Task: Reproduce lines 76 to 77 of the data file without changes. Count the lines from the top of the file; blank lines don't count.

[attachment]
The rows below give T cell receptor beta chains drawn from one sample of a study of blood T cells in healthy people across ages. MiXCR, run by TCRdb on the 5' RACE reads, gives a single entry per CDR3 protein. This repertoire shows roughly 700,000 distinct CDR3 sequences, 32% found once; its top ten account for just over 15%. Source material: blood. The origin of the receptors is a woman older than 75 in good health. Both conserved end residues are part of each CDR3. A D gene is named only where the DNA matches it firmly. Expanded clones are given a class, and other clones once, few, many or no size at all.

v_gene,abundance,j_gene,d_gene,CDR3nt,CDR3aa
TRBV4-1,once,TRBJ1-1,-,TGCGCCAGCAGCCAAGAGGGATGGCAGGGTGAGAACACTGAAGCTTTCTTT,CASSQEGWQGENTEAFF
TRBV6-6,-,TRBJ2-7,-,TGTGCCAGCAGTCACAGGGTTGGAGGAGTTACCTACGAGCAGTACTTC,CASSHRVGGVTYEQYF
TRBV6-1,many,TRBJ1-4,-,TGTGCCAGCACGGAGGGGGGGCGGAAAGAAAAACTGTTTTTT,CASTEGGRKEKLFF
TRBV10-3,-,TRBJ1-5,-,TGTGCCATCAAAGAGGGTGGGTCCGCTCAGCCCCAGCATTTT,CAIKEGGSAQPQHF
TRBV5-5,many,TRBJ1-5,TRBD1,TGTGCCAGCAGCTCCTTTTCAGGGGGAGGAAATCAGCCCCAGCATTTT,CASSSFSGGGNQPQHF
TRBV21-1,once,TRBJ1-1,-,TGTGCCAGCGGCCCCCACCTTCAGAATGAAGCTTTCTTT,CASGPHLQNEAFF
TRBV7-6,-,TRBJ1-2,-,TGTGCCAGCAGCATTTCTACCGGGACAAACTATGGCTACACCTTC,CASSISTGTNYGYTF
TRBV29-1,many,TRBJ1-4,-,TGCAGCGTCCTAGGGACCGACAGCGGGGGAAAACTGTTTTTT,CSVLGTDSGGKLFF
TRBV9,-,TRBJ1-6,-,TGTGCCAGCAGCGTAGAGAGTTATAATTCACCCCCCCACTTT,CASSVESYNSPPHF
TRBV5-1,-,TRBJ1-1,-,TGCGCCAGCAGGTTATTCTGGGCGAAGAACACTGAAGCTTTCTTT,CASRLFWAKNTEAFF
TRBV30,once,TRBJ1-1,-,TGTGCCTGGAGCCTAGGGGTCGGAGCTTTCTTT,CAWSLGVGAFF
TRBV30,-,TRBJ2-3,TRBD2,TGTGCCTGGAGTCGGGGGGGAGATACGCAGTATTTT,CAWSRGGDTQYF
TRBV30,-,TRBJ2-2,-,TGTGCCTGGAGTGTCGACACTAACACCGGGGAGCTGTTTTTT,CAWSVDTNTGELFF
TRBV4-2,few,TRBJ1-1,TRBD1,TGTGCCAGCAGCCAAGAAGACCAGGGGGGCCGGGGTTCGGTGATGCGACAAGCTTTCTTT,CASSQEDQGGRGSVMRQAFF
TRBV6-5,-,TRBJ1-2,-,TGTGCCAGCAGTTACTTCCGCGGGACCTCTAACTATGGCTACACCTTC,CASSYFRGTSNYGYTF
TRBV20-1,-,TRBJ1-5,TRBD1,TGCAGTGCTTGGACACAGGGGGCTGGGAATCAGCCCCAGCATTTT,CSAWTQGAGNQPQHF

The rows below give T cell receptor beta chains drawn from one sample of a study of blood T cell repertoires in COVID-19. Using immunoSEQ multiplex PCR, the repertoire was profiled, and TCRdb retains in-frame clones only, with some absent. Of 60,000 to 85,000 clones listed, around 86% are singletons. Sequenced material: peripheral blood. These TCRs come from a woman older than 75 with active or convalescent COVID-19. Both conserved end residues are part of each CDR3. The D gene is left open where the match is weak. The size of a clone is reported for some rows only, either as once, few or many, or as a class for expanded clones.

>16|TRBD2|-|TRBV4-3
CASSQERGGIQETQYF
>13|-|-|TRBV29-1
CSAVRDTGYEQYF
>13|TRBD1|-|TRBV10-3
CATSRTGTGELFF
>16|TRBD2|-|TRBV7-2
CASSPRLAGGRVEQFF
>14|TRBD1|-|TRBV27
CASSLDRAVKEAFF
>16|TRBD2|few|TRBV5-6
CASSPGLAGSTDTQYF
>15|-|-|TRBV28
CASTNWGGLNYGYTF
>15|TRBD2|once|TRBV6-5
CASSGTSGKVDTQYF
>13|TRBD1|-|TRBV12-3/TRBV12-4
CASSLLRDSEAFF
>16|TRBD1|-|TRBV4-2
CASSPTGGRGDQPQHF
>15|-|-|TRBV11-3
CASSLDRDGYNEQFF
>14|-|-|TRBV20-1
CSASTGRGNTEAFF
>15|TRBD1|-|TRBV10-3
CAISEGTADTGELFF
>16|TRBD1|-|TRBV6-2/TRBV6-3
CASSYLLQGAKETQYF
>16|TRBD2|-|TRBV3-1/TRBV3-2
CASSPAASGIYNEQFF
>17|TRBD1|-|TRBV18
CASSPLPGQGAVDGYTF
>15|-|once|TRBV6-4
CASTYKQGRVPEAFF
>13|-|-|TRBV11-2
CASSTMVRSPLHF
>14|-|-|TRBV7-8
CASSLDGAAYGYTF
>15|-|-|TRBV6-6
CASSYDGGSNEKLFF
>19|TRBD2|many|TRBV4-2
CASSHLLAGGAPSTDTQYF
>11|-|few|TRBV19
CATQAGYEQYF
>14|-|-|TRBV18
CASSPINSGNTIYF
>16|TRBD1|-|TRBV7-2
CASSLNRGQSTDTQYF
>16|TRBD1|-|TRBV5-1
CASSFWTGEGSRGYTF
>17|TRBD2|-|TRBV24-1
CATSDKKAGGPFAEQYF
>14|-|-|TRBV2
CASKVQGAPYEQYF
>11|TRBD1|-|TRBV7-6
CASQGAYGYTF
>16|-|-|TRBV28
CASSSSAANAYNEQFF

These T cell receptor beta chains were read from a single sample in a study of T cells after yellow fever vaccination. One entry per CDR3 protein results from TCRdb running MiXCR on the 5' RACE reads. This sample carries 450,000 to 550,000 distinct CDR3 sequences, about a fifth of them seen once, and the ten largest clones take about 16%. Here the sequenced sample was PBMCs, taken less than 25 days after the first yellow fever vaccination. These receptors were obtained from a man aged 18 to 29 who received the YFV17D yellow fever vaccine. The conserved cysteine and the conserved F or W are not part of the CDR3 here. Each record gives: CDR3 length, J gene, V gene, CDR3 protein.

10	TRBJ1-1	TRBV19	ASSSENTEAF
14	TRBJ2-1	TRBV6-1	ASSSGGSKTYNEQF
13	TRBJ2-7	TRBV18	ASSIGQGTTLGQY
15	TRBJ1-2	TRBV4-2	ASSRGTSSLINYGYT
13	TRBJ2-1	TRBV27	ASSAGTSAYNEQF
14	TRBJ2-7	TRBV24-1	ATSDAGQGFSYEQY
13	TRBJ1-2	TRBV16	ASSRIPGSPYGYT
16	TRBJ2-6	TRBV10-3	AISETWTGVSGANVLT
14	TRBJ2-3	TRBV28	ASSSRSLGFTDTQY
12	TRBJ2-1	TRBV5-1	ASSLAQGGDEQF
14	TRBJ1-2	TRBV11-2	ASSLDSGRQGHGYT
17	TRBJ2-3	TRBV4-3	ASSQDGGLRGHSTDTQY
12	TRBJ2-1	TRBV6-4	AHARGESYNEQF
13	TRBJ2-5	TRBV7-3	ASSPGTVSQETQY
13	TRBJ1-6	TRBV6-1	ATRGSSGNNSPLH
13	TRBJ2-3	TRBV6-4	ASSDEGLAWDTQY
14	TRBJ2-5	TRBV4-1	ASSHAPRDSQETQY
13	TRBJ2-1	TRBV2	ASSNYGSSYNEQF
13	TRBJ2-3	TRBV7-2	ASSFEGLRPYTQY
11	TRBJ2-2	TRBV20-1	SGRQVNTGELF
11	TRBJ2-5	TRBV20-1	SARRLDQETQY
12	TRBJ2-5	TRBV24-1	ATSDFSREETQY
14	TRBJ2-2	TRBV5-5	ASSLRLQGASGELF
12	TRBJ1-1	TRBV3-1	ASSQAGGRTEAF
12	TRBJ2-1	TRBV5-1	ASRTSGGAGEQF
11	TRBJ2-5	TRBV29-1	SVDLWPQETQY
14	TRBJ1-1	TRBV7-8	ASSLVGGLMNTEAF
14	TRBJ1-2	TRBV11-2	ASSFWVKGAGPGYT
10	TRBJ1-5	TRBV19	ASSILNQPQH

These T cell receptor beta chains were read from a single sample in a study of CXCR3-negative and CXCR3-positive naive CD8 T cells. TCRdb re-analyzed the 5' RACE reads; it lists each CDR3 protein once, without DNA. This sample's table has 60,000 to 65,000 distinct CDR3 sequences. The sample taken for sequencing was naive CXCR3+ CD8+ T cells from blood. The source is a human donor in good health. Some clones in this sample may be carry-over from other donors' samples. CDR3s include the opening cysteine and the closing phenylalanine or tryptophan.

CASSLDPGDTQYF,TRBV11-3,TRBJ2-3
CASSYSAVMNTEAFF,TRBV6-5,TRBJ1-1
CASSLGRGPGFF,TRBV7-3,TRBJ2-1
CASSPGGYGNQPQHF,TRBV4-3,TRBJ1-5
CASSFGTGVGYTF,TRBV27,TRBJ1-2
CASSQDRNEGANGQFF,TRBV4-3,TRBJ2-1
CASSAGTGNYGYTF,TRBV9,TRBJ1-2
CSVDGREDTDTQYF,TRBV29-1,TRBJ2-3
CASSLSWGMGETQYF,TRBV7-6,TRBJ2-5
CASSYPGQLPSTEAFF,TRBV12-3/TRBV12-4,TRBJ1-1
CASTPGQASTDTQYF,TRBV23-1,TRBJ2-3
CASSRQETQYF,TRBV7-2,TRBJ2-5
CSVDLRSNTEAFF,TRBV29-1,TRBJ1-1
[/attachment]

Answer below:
>16|-|-|TRBV28
CASSSSAANAYNEQFF